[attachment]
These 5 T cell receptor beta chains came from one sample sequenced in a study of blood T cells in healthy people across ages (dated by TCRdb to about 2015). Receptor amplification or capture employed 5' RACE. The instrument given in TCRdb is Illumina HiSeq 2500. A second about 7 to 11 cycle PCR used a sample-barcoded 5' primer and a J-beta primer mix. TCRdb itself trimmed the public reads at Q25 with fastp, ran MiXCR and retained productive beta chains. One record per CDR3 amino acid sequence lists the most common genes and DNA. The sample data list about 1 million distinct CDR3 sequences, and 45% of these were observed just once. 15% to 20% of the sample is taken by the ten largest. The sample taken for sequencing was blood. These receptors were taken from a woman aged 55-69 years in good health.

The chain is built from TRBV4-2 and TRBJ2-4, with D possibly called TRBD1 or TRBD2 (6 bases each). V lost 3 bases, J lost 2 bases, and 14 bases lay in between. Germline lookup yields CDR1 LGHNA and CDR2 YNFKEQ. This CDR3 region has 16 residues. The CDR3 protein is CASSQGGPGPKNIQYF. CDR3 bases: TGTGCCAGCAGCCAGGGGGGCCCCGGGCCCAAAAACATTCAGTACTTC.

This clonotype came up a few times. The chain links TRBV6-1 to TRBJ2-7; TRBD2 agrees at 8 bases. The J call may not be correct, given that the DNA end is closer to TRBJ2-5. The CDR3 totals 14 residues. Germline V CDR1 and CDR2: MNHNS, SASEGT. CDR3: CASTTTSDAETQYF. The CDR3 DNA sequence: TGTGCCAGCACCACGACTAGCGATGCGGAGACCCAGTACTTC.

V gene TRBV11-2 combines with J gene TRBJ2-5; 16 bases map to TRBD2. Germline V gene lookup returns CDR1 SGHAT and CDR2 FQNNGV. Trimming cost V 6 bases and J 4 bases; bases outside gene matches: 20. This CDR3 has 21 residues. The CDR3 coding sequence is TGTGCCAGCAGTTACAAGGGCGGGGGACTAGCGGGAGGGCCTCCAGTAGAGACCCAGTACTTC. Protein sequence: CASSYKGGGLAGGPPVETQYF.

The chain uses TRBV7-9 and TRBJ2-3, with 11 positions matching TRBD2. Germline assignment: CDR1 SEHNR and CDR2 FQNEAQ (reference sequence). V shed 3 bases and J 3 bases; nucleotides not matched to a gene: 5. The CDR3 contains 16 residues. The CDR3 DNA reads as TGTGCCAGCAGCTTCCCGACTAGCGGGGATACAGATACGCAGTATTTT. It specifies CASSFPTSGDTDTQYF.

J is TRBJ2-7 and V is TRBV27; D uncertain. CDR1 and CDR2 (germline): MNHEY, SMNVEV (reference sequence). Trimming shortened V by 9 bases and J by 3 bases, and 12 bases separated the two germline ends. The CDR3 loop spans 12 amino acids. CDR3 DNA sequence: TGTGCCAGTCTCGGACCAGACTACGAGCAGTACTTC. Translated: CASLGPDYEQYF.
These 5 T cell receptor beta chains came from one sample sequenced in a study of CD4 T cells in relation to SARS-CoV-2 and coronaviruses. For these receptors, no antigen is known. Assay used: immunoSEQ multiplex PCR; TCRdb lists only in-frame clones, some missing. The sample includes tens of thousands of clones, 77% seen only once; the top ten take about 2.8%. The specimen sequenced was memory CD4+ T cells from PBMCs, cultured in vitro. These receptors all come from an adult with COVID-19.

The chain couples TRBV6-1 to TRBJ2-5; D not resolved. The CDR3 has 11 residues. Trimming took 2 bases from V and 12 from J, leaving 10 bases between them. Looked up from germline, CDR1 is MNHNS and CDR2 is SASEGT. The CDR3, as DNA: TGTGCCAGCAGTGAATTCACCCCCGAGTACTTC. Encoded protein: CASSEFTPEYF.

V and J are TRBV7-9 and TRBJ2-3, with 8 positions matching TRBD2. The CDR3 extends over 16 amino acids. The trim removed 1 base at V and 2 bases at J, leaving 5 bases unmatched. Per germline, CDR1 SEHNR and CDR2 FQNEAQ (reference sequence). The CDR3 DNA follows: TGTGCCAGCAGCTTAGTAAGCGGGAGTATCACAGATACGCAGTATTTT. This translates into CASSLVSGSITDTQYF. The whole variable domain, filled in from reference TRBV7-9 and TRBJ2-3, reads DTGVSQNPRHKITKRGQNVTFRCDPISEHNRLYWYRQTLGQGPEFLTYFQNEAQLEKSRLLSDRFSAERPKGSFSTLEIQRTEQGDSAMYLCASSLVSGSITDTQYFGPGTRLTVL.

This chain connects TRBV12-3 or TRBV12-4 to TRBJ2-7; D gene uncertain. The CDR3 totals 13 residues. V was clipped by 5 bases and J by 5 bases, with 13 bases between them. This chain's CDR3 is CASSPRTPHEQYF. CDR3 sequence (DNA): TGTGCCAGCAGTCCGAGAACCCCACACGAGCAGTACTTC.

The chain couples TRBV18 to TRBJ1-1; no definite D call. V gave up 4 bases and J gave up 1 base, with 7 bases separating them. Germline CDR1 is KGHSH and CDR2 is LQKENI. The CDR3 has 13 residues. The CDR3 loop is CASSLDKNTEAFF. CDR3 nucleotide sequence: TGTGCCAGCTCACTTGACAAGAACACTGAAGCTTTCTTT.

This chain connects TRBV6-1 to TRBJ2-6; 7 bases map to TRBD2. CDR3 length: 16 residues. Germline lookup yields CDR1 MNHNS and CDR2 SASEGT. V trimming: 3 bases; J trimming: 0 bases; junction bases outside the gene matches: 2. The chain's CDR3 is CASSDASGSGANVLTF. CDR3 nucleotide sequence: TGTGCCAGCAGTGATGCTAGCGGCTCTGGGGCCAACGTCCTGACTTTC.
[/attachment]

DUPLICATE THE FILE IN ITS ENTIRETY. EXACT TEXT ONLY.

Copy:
These 5 T cell receptor beta chains came from one sample sequenced in a study of blood T cells in healthy people across ages (dated by TCRdb to about 2015). Receptor amplification or capture employed 5' RACE. The instrument given in TCRdb is Illumina HiSeq 2500. A second about 7 to 11 cycle PCR used a sample-barcoded 5' primer and a J-beta primer mix. TCRdb itself trimmed the public reads at Q25 with fastp, ran MiXCR and retained productive beta chains. One record per CDR3 amino acid sequence lists the most common genes and DNA. The sample data list about 1 million distinct CDR3 sequences, and 45% of these were observed just once. 15% to 20% of the sample is taken by the ten largest. The sample taken for sequencing was blood. These receptors were taken from a woman aged 55-69 years in good health.

The chain is built from TRBV4-2 and TRBJ2-4, with D possibly called TRBD1 or TRBD2 (6 bases each). V lost 3 bases, J lost 2 bases, and 14 bases lay in between. Germline lookup yields CDR1 LGHNA and CDR2 YNFKEQ. This CDR3 region has 16 residues. The CDR3 protein is CASSQGGPGPKNIQYF. CDR3 bases: TGTGCCAGCAGCCAGGGGGGCCCCGGGCCCAAAAACATTCAGTACTTC.

This clonotype came up a few times. The chain links TRBV6-1 to TRBJ2-7; TRBD2 agrees at 8 bases. The J call may not be correct, given that the DNA end is closer to TRBJ2-5. The CDR3 totals 14 residues. Germline V CDR1 and CDR2: MNHNS, SASEGT. CDR3: CASTTTSDAETQYF. The CDR3 DNA sequence: TGTGCCAGCACCACGACTAGCGATGCGGAGACCCAGTACTTC.

V gene TRBV11-2 combines with J gene TRBJ2-5; 16 bases map to TRBD2. Germline V gene lookup returns CDR1 SGHAT and CDR2 FQNNGV. Trimming cost V 6 bases and J 4 bases; bases outside gene matches: 20. This CDR3 has 21 residues. The CDR3 coding sequence is TGTGCCAGCAGTTACAAGGGCGGGGGACTAGCGGGAGGGCCTCCAGTAGAGACCCAGTACTTC. Protein sequence: CASSYKGGGLAGGPPVETQYF.

The chain uses TRBV7-9 and TRBJ2-3, with 11 positions matching TRBD2. Germline assignment: CDR1 SEHNR and CDR2 FQNEAQ (reference sequence). V shed 3 bases and J 3 bases; nucleotides not matched to a gene: 5. The CDR3 contains 16 residues. The CDR3 DNA reads as TGTGCCAGCAGCTTCCCGACTAGCGGGGATACAGATACGCAGTATTTT. It specifies CASSFPTSGDTDTQYF.

J is TRBJ2-7 and V is TRBV27; D uncertain. CDR1 and CDR2 (germline): MNHEY, SMNVEV (reference sequence). Trimming shortened V by 9 bases and J by 3 bases, and 12 bases separated the two germline ends. The CDR3 loop spans 12 amino acids. CDR3 DNA sequence: TGTGCCAGTCTCGGACCAGACTACGAGCAGTACTTC. Translated: CASLGPDYEQYF.
These 5 T cell receptor beta chains came from one sample sequenced in a study of CD4 T cells in relation to SARS-CoV-2 and coronaviruses. For these receptors, no antigen is known. Assay used: immunoSEQ multiplex PCR; TCRdb lists only in-frame clones, some missing. The sample includes tens of thousands of clones, 77% seen only once; the top ten take about 2.8%. The specimen sequenced was memory CD4+ T cells from PBMCs, cultured in vitro. These receptors all come from an adult with COVID-19.

The chain couples TRBV6-1 to TRBJ2-5; D not resolved. The CDR3 has 11 residues. Trimming took 2 bases from V and 12 from J, leaving 10 bases between them. Looked up from germline, CDR1 is MNHNS and CDR2 is SASEGT. The CDR3, as DNA: TGTGCCAGCAGTGAATTCACCCCCGAGTACTTC. Encoded protein: CASSEFTPEYF.

V and J are TRBV7-9 and TRBJ2-3, with 8 positions matching TRBD2. The CDR3 extends over 16 amino acids. The trim removed 1 base at V and 2 bases at J, leaving 5 bases unmatched. Per germline, CDR1 SEHNR and CDR2 FQNEAQ (reference sequence). The CDR3 DNA follows: TGTGCCAGCAGCTTAGTAAGCGGGAGTATCACAGATACGCAGTATTTT. This translates into CASSLVSGSITDTQYF. The whole variable domain, filled in from reference TRBV7-9 and TRBJ2-3, reads DTGVSQNPRHKITKRGQNVTFRCDPISEHNRLYWYRQTLGQGPEFLTYFQNEAQLEKSRLLSDRFSAERPKGSFSTLEIQRTEQGDSAMYLCASSLVSGSITDTQYFGPGTRLTVL.

This chain connects TRBV12-3 or TRBV12-4 to TRBJ2-7; D gene uncertain. The CDR3 totals 13 residues. V was clipped by 5 bases and J by 5 bases, with 13 bases between them. This chain's CDR3 is CASSPRTPHEQYF. CDR3 sequence (DNA): TGTGCCAGCAGTCCGAGAACCCCACACGAGCAGTACTTC.

The chain couples TRBV18 to TRBJ1-1; no definite D call. V gave up 4 bases and J gave up 1 base, with 7 bases separating them. Germline CDR1 is KGHSH and CDR2 is LQKENI. The CDR3 has 13 residues. The CDR3 loop is CASSLDKNTEAFF. CDR3 nucleotide sequence: TGTGCCAGCTCACTTGACAAGAACACTGAAGCTTTCTTT.

This chain connects TRBV6-1 to TRBJ2-6; 7 bases map to TRBD2. CDR3 length: 16 residues. Germline lookup yields CDR1 MNHNS and CDR2 SASEGT. V trimming: 3 bases; J trimming: 0 bases; junction bases outside the gene matches: 2. The chain's CDR3 is CASSDASGSGANVLTF. CDR3 nucleotide sequence: TGTGCCAGCAGTGATGCTAGCGGCTCTGGGGCCAACGTCCTGACTTTC.